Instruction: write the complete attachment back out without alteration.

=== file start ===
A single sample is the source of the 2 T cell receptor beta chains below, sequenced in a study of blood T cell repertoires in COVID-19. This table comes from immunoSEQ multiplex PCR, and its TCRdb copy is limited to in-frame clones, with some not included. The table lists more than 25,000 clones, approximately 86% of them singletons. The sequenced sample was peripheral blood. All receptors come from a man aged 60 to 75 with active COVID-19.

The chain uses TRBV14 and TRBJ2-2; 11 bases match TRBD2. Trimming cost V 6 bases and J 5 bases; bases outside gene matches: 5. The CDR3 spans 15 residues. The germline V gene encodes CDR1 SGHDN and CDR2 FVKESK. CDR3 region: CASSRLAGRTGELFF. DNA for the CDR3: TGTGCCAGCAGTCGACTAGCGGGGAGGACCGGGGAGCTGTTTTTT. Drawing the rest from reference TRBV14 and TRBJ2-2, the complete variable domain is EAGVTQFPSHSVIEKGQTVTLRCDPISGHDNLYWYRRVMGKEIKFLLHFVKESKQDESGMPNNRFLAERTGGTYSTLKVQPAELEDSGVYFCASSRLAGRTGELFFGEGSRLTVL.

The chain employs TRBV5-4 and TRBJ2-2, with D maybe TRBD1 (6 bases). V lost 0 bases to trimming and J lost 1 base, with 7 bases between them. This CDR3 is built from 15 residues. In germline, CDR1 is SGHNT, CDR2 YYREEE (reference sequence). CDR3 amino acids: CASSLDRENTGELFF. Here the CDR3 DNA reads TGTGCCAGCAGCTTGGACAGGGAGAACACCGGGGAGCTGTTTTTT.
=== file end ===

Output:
A single sample is the source of the 2 T cell receptor beta chains below, sequenced in a study of blood T cell repertoires in COVID-19. This table comes from immunoSEQ multiplex PCR, and its TCRdb copy is limited to in-frame clones, with some not included. The table lists more than 25,000 clones, approximately 86% of them singletons. The sequenced sample was peripheral blood. All receptors come from a man aged 60 to 75 with active COVID-19.

The chain uses TRBV14 and TRBJ2-2; 11 bases match TRBD2. Trimming cost V 6 bases and J 5 bases; bases outside gene matches: 5. The CDR3 spans 15 residues. The germline V gene encodes CDR1 SGHDN and CDR2 FVKESK. CDR3 region: CASSRLAGRTGELFF. DNA for the CDR3: TGTGCCAGCAGTCGACTAGCGGGGAGGACCGGGGAGCTGTTTTTT. Drawing the rest from reference TRBV14 and TRBJ2-2, the complete variable domain is EAGVTQFPSHSVIEKGQTVTLRCDPISGHDNLYWYRRVMGKEIKFLLHFVKESKQDESGMPNNRFLAERTGGTYSTLKVQPAELEDSGVYFCASSRLAGRTGELFFGEGSRLTVL.

The chain employs TRBV5-4 and TRBJ2-2, with D maybe TRBD1 (6 bases). V lost 0 bases to trimming and J lost 1 base, with 7 bases between them. This CDR3 is built from 15 residues. In germline, CDR1 is SGHNT, CDR2 YYREEE (reference sequence). CDR3 amino acids: CASSLDRENTGELFF. Here the CDR3 DNA reads TGTGCCAGCAGCTTGGACAGGGAGAACACCGGGGAGCTGTTTTTT.